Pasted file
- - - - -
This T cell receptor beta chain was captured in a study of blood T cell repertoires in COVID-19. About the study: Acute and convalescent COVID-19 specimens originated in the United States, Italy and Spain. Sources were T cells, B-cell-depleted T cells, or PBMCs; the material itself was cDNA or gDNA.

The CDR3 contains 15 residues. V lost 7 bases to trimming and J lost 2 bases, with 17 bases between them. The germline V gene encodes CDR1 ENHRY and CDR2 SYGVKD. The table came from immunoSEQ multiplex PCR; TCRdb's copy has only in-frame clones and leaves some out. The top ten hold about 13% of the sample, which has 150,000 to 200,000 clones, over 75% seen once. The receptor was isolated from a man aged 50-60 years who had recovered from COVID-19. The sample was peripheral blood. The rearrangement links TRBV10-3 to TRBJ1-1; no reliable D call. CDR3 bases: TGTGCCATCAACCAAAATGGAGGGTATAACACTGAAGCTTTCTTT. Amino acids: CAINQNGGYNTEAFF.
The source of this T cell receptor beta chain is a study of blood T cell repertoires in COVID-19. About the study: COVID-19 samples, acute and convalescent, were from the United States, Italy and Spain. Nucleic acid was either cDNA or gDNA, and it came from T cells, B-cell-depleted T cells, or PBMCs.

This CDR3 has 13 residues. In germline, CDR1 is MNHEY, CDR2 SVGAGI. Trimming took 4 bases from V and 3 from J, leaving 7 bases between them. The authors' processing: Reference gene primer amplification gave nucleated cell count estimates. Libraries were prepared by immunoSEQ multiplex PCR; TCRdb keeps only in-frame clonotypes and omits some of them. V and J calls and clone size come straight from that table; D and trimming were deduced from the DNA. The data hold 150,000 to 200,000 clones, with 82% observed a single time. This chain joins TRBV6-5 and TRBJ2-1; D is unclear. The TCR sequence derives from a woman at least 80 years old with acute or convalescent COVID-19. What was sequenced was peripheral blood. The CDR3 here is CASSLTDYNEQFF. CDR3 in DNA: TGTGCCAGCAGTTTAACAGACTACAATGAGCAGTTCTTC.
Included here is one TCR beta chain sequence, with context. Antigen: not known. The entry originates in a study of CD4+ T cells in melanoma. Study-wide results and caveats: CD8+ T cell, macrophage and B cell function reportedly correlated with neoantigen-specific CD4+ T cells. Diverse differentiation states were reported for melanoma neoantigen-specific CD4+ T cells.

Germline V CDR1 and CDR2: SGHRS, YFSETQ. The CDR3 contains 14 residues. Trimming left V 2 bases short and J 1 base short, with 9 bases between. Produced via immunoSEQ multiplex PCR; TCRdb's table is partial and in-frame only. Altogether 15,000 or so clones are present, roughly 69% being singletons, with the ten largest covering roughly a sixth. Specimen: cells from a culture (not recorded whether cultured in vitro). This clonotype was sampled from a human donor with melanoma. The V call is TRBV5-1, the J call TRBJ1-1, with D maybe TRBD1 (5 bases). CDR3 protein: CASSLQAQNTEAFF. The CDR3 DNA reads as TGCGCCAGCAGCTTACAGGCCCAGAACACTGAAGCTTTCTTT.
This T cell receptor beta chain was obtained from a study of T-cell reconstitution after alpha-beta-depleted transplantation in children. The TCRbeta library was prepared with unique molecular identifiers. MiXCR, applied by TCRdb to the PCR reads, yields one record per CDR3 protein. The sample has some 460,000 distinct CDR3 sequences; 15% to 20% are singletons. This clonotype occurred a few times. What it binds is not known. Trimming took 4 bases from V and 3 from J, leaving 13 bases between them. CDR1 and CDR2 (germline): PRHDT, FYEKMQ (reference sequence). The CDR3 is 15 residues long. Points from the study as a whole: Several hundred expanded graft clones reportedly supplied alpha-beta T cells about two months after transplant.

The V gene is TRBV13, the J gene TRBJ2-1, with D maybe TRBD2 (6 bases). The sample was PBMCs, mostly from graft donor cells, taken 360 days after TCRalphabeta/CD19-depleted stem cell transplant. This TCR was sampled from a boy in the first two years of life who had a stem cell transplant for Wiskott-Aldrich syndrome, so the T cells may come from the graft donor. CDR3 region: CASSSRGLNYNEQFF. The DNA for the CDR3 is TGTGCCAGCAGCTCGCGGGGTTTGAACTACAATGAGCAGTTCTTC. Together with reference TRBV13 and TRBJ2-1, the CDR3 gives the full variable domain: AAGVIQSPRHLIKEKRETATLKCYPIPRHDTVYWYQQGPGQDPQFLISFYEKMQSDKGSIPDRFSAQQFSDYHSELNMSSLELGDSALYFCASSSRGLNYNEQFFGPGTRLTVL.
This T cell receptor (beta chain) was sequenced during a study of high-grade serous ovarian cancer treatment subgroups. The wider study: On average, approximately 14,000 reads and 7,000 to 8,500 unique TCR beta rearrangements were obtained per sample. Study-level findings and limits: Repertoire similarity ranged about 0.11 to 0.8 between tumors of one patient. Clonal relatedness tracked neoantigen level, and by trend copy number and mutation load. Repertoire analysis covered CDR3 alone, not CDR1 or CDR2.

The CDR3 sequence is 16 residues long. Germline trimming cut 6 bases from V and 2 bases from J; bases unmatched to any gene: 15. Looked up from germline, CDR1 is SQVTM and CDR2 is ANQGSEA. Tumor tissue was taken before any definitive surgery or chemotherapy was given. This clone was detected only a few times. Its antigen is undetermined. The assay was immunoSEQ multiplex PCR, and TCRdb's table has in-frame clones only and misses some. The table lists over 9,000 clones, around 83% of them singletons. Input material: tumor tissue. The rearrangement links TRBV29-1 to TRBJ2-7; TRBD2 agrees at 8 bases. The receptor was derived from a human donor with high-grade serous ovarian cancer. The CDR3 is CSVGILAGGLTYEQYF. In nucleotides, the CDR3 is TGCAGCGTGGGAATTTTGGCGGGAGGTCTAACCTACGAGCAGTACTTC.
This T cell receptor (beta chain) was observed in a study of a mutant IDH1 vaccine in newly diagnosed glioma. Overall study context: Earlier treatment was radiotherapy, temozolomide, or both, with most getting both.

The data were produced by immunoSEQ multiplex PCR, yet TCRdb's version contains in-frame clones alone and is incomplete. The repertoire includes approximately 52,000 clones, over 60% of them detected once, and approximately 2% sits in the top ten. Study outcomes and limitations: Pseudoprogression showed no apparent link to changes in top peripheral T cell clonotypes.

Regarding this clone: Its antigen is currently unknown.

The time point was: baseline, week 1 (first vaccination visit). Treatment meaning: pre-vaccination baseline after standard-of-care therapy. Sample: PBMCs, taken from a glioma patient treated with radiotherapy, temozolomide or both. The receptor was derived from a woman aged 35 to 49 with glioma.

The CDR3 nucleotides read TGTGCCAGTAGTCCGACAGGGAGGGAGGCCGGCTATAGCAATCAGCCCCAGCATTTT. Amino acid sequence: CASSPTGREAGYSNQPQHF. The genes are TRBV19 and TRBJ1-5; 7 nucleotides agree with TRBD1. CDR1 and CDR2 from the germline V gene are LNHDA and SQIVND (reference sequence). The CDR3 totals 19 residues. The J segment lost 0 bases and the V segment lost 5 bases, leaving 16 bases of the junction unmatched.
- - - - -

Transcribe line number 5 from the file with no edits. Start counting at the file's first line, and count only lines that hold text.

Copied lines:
Included here is one TCR beta chain sequence, with context. Antigen: not known. The entry originates in a study of CD4+ T cells in melanoma. Study-wide results and caveats: CD8+ T cell, macrophage and B cell function reportedly correlated with neoantigen-specific CD4+ T cells. Diverse differentiation states were reported for melanoma neoantigen-specific CD4+ T cells.